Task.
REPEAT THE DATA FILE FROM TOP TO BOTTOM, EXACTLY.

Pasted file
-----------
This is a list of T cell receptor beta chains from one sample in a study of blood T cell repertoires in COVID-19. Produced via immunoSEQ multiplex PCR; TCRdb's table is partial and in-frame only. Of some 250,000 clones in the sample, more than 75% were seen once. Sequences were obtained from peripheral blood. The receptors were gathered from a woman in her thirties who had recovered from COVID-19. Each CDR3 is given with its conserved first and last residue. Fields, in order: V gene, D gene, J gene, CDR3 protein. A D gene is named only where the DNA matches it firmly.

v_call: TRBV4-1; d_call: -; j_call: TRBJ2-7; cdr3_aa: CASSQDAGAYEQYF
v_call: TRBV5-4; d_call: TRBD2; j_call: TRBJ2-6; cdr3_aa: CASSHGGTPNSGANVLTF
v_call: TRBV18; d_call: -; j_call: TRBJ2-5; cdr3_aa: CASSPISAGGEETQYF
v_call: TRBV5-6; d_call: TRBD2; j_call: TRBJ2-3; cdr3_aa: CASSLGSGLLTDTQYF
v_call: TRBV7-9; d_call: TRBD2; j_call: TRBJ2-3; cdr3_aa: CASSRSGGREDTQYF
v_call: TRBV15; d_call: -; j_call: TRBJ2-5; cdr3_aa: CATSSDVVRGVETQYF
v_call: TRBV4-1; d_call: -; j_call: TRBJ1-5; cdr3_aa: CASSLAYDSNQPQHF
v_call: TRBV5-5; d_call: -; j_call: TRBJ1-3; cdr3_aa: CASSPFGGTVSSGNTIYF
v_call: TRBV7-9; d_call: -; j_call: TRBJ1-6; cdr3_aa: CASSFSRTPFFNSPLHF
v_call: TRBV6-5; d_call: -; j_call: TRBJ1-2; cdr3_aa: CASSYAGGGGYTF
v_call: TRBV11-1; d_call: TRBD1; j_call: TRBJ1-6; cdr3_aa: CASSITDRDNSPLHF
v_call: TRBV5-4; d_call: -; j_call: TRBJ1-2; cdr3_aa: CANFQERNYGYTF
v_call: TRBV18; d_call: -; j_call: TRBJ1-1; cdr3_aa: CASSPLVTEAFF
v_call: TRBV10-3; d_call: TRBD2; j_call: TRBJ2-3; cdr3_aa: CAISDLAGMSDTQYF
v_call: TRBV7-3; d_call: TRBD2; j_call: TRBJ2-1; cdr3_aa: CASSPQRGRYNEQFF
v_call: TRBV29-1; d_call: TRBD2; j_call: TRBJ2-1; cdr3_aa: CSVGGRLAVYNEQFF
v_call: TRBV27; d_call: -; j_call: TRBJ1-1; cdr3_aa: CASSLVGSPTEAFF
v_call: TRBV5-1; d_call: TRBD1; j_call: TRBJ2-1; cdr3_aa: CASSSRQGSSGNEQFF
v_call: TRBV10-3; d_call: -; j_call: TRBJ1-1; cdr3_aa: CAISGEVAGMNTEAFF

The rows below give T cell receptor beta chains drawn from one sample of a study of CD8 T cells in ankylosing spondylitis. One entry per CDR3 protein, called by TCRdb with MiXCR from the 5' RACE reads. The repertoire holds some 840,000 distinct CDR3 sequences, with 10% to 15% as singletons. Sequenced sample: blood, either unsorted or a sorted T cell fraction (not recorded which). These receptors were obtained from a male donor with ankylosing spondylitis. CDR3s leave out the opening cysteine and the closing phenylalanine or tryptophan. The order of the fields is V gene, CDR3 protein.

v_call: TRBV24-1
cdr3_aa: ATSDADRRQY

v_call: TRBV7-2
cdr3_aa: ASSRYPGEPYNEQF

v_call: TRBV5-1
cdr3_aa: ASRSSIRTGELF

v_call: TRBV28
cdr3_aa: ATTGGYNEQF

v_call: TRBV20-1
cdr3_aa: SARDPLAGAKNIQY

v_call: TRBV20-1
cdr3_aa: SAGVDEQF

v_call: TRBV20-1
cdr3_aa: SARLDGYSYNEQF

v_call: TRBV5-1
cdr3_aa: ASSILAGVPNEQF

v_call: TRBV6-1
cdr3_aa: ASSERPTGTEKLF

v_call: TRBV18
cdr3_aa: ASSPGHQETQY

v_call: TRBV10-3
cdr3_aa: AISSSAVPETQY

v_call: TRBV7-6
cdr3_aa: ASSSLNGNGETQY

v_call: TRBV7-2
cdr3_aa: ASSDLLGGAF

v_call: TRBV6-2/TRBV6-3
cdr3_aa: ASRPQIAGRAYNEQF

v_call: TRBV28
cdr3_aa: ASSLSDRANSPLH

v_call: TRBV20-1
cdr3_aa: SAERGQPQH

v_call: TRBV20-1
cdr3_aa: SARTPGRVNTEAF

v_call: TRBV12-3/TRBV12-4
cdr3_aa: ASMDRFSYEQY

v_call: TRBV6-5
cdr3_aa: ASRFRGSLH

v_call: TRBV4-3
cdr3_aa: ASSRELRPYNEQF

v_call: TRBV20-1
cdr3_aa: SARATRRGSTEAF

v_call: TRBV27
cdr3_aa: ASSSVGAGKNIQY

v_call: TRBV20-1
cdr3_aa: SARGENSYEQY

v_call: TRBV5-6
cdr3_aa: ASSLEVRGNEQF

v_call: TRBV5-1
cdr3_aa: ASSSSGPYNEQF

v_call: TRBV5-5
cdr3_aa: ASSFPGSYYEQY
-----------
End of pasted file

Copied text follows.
This is a list of T cell receptor beta chains from one sample in a study of blood T cell repertoires in COVID-19. Produced via immunoSEQ multiplex PCR; TCRdb's table is partial and in-frame only. Of some 250,000 clones in the sample, more than 75% were seen once. Sequences were obtained from peripheral blood. The receptors were gathered from a woman in her thirties who had recovered from COVID-19. Each CDR3 is given with its conserved first and last residue. Fields, in order: V gene, D gene, J gene, CDR3 protein. A D gene is named only where the DNA matches it firmly.

v_call: TRBV4-1; d_call: -; j_call: TRBJ2-7; cdr3_aa: CASSQDAGAYEQYF
v_call: TRBV5-4; d_call: TRBD2; j_call: TRBJ2-6; cdr3_aa: CASSHGGTPNSGANVLTF
v_call: TRBV18; d_call: -; j_call: TRBJ2-5; cdr3_aa: CASSPISAGGEETQYF
v_call: TRBV5-6; d_call: TRBD2; j_call: TRBJ2-3; cdr3_aa: CASSLGSGLLTDTQYF
v_call: TRBV7-9; d_call: TRBD2; j_call: TRBJ2-3; cdr3_aa: CASSRSGGREDTQYF
v_call: TRBV15; d_call: -; j_call: TRBJ2-5; cdr3_aa: CATSSDVVRGVETQYF
v_call: TRBV4-1; d_call: -; j_call: TRBJ1-5; cdr3_aa: CASSLAYDSNQPQHF
v_call: TRBV5-5; d_call: -; j_call: TRBJ1-3; cdr3_aa: CASSPFGGTVSSGNTIYF
v_call: TRBV7-9; d_call: -; j_call: TRBJ1-6; cdr3_aa: CASSFSRTPFFNSPLHF
v_call: TRBV6-5; d_call: -; j_call: TRBJ1-2; cdr3_aa: CASSYAGGGGYTF
v_call: TRBV11-1; d_call: TRBD1; j_call: TRBJ1-6; cdr3_aa: CASSITDRDNSPLHF
v_call: TRBV5-4; d_call: -; j_call: TRBJ1-2; cdr3_aa: CANFQERNYGYTF
v_call: TRBV18; d_call: -; j_call: TRBJ1-1; cdr3_aa: CASSPLVTEAFF
v_call: TRBV10-3; d_call: TRBD2; j_call: TRBJ2-3; cdr3_aa: CAISDLAGMSDTQYF
v_call: TRBV7-3; d_call: TRBD2; j_call: TRBJ2-1; cdr3_aa: CASSPQRGRYNEQFF
v_call: TRBV29-1; d_call: TRBD2; j_call: TRBJ2-1; cdr3_aa: CSVGGRLAVYNEQFF
v_call: TRBV27; d_call: -; j_call: TRBJ1-1; cdr3_aa: CASSLVGSPTEAFF
v_call: TRBV5-1; d_call: TRBD1; j_call: TRBJ2-1; cdr3_aa: CASSSRQGSSGNEQFF
v_call: TRBV10-3; d_call: -; j_call: TRBJ1-1; cdr3_aa: CAISGEVAGMNTEAFF

The rows below give T cell receptor beta chains drawn from one sample of a study of CD8 T cells in ankylosing spondylitis. One entry per CDR3 protein, called by TCRdb with MiXCR from the 5' RACE reads. The repertoire holds some 840,000 distinct CDR3 sequences, with 10% to 15% as singletons. Sequenced sample: blood, either unsorted or a sorted T cell fraction (not recorded which). These receptors were obtained from a male donor with ankylosing spondylitis. CDR3s leave out the opening cysteine and the closing phenylalanine or tryptophan. The order of the fields is V gene, CDR3 protein.

v_call: TRBV24-1
cdr3_aa: ATSDADRRQY

v_call: TRBV7-2
cdr3_aa: ASSRYPGEPYNEQF

v_call: TRBV5-1
cdr3_aa: ASRSSIRTGELF

v_call: TRBV28
cdr3_aa: ATTGGYNEQF

v_call: TRBV20-1
cdr3_aa: SARDPLAGAKNIQY

v_call: TRBV20-1
cdr3_aa: SAGVDEQF

v_call: TRBV20-1
cdr3_aa: SARLDGYSYNEQF

v_call: TRBV5-1
cdr3_aa: ASSILAGVPNEQF

v_call: TRBV6-1
cdr3_aa: ASSERPTGTEKLF

v_call: TRBV18
cdr3_aa: ASSPGHQETQY

v_call: TRBV10-3
cdr3_aa: AISSSAVPETQY

v_call: TRBV7-6
cdr3_aa: ASSSLNGNGETQY

v_call: TRBV7-2
cdr3_aa: ASSDLLGGAF

v_call: TRBV6-2/TRBV6-3
cdr3_aa: ASRPQIAGRAYNEQF

v_call: TRBV28
cdr3_aa: ASSLSDRANSPLH

v_call: TRBV20-1
cdr3_aa: SAERGQPQH

v_call: TRBV20-1
cdr3_aa: SARTPGRVNTEAF

v_call: TRBV12-3/TRBV12-4
cdr3_aa: ASMDRFSYEQY

v_call: TRBV6-5
cdr3_aa: ASRFRGSLH

v_call: TRBV4-3
cdr3_aa: ASSRELRPYNEQF

v_call: TRBV20-1
cdr3_aa: SARATRRGSTEAF

v_call: TRBV27
cdr3_aa: ASSSVGAGKNIQY

v_call: TRBV20-1
cdr3_aa: SARGENSYEQY

v_call: TRBV5-6
cdr3_aa: ASSLEVRGNEQF

v_call: TRBV5-1
cdr3_aa: ASSSSGPYNEQF

v_call: TRBV5-5
cdr3_aa: ASSFPGSYYEQY